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47.3 Million Ways to Become Wealthy

Oct 26, 2017 | General, Lifestyle | 1 comment

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In preparation for this article I turned to a reliable, research savvy colleague, Google. I was on a quest for the answer to one of life’s most pondered questions. No, not ‘Who am I? or ‘What is the meaning of life?’… I was after the answer to how to become wealthy? And as evident by the 47,3million links that popped up on screen offering to provide an answer to the question, it’s apparent that there are many in search of the pot of gold at the end of the rainbow.

What was immediately evident from most of the links is that ‘wealth’ is immediately coupled and associated with images of fast cars, luxury homes and beautiful people. According to the world wide web, if you’re wealthy you’re likely to drive a Ferrari, live in a mansion and have Elle McPherson features and for most of us, that will certainly feel like the unattainable, impossible dream.

The simple reality, however, is that the wealthy live within their means.

That is not meant to sound obvious or condescending because although it sounds simple enough it isn’t easy to do. As a matter of fact, in these tough economic times it’s even more difficult. At the risk of generalising, most seriously wealthy people you meet live a very ‘normal’ existence without the glitz and glamour that the media like to portray.

Debt dressed up as Wealth
We do all, however, know people who live in beautiful homes, drive million rand cars and seem to always be on holiday and yet sadly, many of them (not all) are likely to be up to their eyeballs in debt. This is why real wealth comes from spending less than you earn, again and again, month after month, year after year. It’s a slow and steady process. It isn’t particularly exciting. But it is the surest way to reach your goal.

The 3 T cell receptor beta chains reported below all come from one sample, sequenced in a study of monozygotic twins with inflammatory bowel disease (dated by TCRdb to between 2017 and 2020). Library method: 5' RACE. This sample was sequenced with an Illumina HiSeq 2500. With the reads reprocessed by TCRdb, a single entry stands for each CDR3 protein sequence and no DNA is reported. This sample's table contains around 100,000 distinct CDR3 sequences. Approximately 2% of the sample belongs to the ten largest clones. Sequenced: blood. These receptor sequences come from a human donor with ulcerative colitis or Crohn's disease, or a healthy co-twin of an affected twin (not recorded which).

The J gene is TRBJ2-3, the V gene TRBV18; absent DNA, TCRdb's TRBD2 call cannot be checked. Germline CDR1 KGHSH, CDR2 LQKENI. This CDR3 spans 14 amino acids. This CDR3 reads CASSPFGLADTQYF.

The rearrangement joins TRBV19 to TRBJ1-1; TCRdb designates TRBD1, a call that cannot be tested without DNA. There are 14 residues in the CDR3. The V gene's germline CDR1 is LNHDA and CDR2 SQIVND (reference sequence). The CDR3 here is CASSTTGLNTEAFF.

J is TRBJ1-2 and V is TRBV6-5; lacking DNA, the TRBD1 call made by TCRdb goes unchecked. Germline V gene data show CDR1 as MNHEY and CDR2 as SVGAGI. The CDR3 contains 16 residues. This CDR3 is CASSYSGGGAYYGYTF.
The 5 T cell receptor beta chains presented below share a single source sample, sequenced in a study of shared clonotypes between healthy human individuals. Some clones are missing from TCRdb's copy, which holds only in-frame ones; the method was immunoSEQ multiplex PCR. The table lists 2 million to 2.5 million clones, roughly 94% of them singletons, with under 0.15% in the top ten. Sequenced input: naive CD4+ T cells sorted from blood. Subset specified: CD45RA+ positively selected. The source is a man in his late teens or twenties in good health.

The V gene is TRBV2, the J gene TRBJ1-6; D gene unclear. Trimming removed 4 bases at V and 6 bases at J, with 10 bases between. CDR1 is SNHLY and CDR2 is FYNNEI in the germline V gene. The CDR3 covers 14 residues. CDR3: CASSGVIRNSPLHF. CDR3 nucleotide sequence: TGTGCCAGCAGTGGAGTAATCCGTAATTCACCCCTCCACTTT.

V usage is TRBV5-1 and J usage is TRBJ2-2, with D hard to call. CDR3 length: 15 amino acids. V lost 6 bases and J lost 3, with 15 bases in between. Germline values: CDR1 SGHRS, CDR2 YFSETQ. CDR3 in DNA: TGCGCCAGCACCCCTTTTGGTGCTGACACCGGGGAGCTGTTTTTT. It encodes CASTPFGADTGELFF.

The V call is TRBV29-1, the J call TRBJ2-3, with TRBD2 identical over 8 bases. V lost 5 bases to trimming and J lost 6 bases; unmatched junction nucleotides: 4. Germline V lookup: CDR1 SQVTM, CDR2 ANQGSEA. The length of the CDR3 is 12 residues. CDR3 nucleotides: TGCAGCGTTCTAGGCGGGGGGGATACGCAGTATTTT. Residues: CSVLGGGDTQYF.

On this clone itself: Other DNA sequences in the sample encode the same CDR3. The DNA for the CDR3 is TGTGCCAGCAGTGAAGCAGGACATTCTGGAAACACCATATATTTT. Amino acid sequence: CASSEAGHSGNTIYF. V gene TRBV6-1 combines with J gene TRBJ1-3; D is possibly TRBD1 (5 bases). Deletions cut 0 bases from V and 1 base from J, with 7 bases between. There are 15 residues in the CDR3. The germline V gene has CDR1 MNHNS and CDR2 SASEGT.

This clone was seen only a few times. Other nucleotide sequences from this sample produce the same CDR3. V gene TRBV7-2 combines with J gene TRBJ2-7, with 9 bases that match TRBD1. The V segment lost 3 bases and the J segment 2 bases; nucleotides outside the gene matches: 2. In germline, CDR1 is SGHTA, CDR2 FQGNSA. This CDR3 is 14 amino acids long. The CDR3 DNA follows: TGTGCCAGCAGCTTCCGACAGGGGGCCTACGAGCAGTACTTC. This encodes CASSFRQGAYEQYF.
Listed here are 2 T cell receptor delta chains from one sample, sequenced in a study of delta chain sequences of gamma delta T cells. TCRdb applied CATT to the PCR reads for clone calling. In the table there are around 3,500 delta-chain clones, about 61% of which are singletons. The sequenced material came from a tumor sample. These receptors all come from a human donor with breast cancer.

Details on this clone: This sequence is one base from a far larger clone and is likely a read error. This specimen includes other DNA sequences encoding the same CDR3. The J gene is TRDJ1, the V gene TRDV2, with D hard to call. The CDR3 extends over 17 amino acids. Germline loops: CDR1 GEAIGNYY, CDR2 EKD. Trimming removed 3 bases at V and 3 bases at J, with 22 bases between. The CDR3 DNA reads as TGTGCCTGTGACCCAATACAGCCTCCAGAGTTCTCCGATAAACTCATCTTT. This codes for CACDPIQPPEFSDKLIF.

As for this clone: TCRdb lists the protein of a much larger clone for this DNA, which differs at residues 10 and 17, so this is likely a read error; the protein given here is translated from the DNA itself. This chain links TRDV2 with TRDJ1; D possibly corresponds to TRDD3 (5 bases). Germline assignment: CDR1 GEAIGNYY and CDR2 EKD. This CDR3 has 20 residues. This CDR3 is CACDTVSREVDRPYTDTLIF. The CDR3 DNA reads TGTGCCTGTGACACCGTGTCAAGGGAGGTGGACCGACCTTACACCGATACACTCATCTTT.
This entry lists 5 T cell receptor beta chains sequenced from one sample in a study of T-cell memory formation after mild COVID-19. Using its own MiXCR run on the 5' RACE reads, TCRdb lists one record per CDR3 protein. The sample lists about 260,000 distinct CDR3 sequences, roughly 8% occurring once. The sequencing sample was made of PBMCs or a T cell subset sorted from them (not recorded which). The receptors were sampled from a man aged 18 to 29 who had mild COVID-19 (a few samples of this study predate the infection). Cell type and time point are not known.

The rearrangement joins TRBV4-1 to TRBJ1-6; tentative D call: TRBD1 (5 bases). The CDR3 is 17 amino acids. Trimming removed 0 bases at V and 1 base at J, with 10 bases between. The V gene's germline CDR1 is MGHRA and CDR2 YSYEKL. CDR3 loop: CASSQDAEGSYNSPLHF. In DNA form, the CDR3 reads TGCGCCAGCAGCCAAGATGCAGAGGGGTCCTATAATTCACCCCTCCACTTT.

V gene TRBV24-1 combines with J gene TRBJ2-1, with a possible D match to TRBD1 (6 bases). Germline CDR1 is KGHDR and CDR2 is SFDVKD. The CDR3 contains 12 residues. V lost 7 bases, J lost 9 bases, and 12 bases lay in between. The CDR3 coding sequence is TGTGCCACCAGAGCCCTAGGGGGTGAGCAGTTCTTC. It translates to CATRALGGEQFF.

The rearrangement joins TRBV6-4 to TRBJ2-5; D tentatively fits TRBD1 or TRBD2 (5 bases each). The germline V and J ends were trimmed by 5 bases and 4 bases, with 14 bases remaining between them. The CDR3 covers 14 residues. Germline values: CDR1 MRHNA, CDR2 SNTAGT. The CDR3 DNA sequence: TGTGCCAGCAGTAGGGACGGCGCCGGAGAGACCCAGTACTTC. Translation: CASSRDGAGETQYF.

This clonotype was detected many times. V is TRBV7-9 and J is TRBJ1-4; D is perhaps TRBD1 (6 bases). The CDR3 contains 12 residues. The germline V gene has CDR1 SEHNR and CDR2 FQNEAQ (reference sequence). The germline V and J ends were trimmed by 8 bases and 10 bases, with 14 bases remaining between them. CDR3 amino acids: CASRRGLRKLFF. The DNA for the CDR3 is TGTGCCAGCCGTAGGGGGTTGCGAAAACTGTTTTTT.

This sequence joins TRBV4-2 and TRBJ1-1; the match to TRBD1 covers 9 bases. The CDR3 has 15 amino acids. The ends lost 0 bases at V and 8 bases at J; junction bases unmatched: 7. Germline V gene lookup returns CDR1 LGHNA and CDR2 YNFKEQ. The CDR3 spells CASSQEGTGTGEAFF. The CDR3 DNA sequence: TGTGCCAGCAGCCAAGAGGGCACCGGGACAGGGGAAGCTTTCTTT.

So if the key to becoming wealthy is to live within your means, does that mean you need to live like a pauper? Only you will know, as it depends on your resources. If you have a small income you may have to live very frugally to live within in your means and grow wealthy.

Creating the gap
It may sound easy, but creating the gap between your income and expenses is very difficult.
Looking at the Income side, by constantly re-investing in yourself you can drive up your income over time. You could also look at getting other income streams to diversify away from you salary income.

Cutting your costs can be very difficult, but you should review your budget and see where your money is going and whether you can make any cost savings. We are all guilty of letting our expenses creep up as our income increases. Try and build an increase in the percentage savings you make on an annual basis. You have heard the term ‘pay yourself first’. This effectively means that you should set up a monthly debit order towards savings to come off your account as soon as you receive your income. If you are a salaried person this is the best way of saving. Don’t let your savings be the net of what is left at the end of the month. You will never get off the ground.

How much is enough?
Central to all of this is redefining what it means to be rich. If you need a huge home and an expensive car to “feel” wealth, then this advice won’t work for you. But if you define affluence as the ability to spend time with friends and family, to travel, to do work you love and to worry less about money, then living below your means is all it takes.

Real freedom is the ability to make life choices that make you happy. Living within your means puts money in your pocket so you can do that.


1 Comment

  1. Steve Rowe

    Having been relatively financially wealthy (in my eyes) and then becoming unable to buy a house or send my kids to Private school I realised for me, wealth equalled stability but could also mean inertia.
    Since we have been less wealthy our motivation has shot up and a basic frugal life is not that bad as every treat, trip or purchase is celebrated and a dog walk is just as enjoyable as a trip to the gym. Our family unit is strong as we do simple things together and by moving from the S.E of England to mid Devon has given us a new adventure at a cheaper cost. Life is short and your life book will rarely include objects of wealth more likely experiences that define you and your journey.


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